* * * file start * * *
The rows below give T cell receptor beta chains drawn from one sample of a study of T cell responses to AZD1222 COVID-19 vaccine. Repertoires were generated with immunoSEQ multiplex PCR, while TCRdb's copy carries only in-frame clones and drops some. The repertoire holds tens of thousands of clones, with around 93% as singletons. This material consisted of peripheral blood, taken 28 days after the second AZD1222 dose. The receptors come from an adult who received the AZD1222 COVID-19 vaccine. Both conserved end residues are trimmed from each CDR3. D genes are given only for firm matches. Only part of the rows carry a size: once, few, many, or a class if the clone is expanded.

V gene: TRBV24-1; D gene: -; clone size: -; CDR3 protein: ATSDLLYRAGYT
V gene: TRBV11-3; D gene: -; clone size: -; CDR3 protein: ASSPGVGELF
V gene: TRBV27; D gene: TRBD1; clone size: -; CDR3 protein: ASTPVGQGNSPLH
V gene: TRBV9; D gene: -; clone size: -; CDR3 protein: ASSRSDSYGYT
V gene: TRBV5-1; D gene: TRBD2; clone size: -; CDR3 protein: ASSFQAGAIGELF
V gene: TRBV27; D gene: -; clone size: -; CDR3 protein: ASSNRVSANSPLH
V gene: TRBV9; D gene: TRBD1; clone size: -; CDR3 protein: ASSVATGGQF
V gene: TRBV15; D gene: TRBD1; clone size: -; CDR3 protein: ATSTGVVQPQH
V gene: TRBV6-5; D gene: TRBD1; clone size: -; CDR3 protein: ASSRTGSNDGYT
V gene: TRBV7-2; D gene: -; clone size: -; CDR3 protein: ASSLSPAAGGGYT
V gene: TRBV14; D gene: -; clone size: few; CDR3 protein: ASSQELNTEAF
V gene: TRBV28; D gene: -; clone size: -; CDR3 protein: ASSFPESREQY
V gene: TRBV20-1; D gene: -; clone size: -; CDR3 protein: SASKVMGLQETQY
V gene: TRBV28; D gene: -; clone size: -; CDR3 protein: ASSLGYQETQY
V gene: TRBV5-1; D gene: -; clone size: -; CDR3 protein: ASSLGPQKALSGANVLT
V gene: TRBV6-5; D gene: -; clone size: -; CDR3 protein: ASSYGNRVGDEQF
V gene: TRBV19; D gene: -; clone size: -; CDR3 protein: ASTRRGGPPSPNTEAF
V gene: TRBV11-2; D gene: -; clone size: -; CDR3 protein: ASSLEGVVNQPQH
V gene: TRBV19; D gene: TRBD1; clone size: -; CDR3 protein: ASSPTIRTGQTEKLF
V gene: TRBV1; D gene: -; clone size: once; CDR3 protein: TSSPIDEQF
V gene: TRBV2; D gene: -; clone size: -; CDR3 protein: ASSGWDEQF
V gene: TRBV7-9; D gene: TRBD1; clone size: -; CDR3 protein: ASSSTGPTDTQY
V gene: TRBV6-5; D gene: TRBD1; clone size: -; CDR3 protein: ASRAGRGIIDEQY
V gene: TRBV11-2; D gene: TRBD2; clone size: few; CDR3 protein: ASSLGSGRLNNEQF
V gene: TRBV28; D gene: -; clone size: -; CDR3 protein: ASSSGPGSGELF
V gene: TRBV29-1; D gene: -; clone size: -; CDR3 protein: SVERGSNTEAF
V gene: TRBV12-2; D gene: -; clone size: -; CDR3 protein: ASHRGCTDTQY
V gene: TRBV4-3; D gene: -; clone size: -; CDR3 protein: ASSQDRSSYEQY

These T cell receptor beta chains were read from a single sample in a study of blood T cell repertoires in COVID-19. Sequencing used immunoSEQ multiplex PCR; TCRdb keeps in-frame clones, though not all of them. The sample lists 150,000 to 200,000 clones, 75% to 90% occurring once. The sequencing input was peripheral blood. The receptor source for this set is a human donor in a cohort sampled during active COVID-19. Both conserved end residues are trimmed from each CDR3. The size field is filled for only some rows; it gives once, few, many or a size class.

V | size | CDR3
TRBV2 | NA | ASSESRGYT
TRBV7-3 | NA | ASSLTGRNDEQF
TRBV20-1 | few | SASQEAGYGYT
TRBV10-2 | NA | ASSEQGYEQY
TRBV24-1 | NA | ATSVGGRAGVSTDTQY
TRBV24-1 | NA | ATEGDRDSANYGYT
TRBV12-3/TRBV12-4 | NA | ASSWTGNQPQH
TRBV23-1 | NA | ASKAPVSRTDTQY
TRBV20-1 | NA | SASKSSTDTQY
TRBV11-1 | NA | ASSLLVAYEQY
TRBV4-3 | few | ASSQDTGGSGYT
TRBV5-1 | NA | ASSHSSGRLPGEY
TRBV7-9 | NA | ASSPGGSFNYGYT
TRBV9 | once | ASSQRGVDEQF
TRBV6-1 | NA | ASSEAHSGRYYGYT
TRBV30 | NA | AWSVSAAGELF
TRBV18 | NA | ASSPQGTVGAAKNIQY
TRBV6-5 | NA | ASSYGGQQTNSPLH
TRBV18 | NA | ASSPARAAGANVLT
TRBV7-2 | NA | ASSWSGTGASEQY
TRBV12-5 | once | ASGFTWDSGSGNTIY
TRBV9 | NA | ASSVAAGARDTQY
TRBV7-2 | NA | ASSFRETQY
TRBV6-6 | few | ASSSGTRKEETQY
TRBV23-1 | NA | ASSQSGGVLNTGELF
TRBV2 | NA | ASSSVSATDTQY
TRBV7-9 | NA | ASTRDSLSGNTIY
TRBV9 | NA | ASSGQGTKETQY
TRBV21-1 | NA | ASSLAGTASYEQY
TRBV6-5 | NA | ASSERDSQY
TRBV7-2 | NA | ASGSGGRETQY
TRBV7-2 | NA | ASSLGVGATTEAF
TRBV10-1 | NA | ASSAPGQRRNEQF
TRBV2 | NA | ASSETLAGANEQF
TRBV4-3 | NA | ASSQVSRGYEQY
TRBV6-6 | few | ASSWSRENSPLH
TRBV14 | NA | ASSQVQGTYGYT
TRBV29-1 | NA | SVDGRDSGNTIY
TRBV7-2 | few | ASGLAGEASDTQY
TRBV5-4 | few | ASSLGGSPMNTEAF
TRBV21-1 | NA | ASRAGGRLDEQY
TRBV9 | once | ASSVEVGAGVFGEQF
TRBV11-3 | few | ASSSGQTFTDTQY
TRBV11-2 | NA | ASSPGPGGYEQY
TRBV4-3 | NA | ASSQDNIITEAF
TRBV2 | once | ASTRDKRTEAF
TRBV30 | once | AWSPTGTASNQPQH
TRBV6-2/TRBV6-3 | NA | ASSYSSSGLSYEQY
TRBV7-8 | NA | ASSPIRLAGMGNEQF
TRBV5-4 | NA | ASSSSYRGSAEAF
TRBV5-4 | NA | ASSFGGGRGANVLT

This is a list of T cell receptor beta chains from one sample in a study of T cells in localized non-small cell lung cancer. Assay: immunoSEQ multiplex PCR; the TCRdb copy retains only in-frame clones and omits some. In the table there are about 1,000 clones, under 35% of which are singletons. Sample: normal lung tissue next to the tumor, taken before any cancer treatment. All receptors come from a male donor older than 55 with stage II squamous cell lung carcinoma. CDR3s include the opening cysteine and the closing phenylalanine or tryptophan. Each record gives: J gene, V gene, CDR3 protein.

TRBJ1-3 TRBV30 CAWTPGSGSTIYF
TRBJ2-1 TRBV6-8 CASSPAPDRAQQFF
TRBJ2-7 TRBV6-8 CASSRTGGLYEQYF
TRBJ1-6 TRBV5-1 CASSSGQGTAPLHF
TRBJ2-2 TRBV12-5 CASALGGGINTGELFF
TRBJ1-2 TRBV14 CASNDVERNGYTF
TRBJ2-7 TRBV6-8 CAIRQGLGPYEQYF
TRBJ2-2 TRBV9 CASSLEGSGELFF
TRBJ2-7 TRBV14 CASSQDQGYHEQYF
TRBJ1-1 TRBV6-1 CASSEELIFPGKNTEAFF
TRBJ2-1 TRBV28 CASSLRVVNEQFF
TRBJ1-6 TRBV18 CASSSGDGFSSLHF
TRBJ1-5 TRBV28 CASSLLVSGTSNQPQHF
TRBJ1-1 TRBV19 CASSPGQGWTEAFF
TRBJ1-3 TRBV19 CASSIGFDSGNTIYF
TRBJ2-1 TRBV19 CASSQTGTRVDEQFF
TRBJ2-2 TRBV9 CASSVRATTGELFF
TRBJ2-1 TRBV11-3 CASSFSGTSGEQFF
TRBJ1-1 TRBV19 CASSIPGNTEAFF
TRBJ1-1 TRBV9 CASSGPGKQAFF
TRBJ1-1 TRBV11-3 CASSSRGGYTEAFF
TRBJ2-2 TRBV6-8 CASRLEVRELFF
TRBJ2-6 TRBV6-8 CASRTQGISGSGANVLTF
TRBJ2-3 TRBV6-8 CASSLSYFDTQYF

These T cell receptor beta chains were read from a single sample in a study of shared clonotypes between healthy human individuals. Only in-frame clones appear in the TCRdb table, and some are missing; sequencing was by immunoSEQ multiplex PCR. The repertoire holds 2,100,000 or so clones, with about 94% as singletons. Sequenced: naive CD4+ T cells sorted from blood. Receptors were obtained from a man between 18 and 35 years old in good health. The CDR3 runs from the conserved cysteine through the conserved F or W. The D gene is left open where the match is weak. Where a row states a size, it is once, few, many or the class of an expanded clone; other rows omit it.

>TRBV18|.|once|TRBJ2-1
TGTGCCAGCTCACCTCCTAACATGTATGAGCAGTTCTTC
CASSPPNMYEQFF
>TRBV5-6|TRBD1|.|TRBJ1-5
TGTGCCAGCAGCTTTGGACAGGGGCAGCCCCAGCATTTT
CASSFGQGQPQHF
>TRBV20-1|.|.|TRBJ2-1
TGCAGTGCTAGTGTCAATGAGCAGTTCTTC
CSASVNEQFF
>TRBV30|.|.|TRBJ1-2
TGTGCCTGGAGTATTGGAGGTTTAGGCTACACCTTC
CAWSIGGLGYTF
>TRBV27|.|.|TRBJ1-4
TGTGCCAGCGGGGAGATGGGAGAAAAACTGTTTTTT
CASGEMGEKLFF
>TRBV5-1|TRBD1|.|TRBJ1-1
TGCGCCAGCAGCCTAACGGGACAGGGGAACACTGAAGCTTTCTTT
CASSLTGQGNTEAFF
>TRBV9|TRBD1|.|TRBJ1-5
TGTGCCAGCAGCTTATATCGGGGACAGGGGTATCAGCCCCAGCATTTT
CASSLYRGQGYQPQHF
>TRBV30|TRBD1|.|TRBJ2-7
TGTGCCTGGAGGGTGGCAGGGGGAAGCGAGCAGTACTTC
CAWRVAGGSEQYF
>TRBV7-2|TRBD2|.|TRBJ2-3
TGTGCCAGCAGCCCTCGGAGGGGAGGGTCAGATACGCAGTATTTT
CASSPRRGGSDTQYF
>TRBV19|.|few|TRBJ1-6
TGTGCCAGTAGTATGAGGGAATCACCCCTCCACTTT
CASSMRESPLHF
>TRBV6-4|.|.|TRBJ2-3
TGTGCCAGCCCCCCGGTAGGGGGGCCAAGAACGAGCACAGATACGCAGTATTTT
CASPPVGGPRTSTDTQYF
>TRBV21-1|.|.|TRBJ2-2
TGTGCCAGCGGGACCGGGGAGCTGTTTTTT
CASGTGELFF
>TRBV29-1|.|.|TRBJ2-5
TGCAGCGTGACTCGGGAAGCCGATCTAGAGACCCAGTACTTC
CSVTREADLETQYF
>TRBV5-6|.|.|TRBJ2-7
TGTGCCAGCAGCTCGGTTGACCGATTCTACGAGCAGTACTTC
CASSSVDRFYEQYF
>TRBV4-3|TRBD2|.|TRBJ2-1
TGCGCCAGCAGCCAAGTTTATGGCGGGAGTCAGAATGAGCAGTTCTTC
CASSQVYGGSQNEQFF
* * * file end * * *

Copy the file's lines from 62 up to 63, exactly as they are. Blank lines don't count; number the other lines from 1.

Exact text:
TRBV7-2 | NA | ASGSGGRETQY
TRBV7-2 | NA | ASSLGVGATTEAF